Solution Street Blog

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Introduction

 

I just finished reading Dan Brown’s new book, Origin. In this book, the hero, Robert Langdon, works with an Artificial Intelligence program named Winston. Winston appears to be remarkably human in that Robert interacts with him via voice in a seamless way. At first blush, Winston is everything we hope Artificial Intelligence to be – easy to work with, highly capable and even has a sense of humor. You will have to read the book yourself to see all the exciting adventures Robert and Winston experience. The purpose of this article is to show where we are going in the domain of Artificial Intelligence and how far we have to go to get there.

 

Before we dive into Artificial Intelligence (AI), we should take a step back and define AI along with some other buzzwords you hear about today. AI is human intelligence exhibited by machines. Examples of AI include: answering questions, getting suggestions, playing games and driving cars.

 

Within the AI umbrella, there are a couple of other terms that come up quite often, one being Machine Learning. Machine Learning (ML) is a subset of AI where we use algorithms to parse data, learn from it and then decide to do something. Typically we see ML being used to do things like detect spam and credit card fraud, understand speech and detect faces.

 

Within the ML field is a subfield called Deep Learning. Deep Learning can be looked at as a technique for implementing ML. Deep Learning is software programs trying to mimic the human brain, the way it learns, inspired by neural science.

 

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Practical AI Example

 

Now that we have a good introduction to AI, ML and Deep Learning, the focus of this article will be to dive into a practical use of AI and, while we are at it, explore the state of various tools out there.

 

For many years, one of the primary uses of AI in business systems has been attempts to semantically understand text. This allows business systems to digest very large amounts of text and try to derive meaning from it, classify it and, in the end, make it indexable from various points of view. For example, perhaps I am a lawyer and I want to find all the court cases in the last five years related to lung cancer caused by asbestos. Traditional systems may have used a tool like regular expressions (searching for keywords in text) to find them. Today we can use AI to understand the key issues, concepts and terms in a document and then classify it. For instance, the document may not contain the term lung cancer, but it may contain other terms like carcinoid and we can connect the dots using AI.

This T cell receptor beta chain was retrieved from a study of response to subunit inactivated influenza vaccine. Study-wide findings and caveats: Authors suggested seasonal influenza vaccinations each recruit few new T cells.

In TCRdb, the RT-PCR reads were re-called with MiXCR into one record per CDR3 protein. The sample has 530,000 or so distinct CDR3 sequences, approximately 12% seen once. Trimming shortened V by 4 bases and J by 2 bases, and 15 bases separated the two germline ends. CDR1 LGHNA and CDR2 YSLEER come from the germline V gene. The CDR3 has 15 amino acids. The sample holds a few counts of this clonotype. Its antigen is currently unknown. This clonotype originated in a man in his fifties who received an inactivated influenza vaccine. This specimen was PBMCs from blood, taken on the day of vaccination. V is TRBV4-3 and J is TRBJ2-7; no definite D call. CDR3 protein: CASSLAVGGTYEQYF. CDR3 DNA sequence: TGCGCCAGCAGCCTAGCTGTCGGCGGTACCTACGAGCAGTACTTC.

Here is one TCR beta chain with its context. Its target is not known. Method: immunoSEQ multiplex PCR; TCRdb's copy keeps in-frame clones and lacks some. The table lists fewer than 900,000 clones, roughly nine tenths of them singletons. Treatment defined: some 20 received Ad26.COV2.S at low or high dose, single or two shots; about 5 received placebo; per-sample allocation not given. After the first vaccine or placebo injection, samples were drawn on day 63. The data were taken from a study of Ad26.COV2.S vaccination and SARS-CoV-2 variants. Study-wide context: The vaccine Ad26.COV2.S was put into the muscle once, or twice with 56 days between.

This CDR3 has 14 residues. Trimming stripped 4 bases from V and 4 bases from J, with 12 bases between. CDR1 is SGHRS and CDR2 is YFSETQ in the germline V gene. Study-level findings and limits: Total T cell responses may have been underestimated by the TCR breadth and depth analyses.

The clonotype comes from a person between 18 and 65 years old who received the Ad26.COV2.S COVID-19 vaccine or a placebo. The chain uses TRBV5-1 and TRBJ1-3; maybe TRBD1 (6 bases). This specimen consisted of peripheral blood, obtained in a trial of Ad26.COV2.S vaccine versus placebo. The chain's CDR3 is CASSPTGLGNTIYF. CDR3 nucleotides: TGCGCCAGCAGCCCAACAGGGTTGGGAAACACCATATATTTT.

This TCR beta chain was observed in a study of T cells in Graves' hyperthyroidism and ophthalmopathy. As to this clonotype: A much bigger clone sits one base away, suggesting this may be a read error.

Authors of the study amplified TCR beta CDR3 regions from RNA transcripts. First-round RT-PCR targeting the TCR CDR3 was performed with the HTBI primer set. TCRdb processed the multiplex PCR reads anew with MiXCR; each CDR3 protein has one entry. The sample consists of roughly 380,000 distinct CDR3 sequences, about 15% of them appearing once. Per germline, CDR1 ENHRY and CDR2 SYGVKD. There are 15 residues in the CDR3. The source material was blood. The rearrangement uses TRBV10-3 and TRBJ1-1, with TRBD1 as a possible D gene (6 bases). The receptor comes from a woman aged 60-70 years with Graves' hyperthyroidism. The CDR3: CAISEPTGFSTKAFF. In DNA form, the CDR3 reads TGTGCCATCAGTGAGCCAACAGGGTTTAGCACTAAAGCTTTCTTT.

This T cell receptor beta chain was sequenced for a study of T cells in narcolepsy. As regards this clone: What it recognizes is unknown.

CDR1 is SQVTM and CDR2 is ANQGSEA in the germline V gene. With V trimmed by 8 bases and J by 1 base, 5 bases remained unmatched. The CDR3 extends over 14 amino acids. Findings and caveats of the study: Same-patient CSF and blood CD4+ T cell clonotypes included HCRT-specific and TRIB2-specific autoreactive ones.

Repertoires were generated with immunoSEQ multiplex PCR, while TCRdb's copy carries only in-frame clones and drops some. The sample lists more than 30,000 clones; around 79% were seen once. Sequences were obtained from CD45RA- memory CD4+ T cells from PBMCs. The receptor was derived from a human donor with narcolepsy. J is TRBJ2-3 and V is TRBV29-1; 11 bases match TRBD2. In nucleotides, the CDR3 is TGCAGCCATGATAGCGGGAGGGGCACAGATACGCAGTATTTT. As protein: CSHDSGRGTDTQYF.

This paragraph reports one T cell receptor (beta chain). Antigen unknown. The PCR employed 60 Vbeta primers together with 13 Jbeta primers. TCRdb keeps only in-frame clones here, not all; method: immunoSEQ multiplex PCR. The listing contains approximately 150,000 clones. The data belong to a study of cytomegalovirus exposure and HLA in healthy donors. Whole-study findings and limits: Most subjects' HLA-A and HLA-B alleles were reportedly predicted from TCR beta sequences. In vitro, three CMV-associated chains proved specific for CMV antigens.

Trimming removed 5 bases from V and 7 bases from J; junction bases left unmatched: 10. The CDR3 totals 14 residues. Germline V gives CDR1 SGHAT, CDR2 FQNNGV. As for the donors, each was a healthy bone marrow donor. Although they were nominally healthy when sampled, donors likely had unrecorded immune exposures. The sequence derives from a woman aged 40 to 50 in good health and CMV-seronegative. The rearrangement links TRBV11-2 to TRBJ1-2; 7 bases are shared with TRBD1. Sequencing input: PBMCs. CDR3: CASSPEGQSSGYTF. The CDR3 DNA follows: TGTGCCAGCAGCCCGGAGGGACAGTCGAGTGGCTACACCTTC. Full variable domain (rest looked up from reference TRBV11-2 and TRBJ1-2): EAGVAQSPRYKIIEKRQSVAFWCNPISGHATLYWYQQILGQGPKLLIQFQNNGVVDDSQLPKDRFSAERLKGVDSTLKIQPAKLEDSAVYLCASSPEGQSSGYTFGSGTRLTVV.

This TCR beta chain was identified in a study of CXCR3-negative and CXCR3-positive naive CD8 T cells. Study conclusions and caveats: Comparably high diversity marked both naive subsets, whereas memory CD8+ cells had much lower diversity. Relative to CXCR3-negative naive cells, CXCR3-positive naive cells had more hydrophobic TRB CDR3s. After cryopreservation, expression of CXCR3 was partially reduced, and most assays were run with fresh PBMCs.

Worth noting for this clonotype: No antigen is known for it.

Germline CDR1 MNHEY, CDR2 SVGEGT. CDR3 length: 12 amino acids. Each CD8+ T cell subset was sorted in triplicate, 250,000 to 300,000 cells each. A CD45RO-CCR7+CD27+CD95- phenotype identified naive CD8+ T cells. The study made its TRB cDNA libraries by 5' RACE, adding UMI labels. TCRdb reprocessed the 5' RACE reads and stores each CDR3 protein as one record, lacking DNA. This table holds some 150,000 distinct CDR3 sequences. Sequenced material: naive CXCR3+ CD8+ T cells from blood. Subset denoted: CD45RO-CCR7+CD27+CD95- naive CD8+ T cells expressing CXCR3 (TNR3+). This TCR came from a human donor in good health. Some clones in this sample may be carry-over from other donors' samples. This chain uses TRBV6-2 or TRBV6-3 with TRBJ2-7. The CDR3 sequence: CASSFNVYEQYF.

Other areas in which business systems are using AI involve converting speech to text, text to speech and handwriting to text. People now take for granted that they can ask Siri, Alexa or Google things like what is the weather, or to play some music, or even to find their favorite restaurant. On the flip side, people experience severe frustration when they don’t work. For me, asking Siri to call some of my favorite restaurants always fails, leading me to want to throw my phone out the window.

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One of our clients, Jazzercise, has fitness classes in buildings all over the world. Most of the time these buildings have wifi or cellular coverage, so we have been able to provide online systems that allow them to do business. In other cases, some classes are in the basement of the local YMCA that has no coverage of any sort. In these cases, good old “paper” sign in may be the best option for the instructor. In order to get the sign in information back into the system, instructors would need to take a paper sign in form and enter it in manually after the class is over and they have good connectivity again.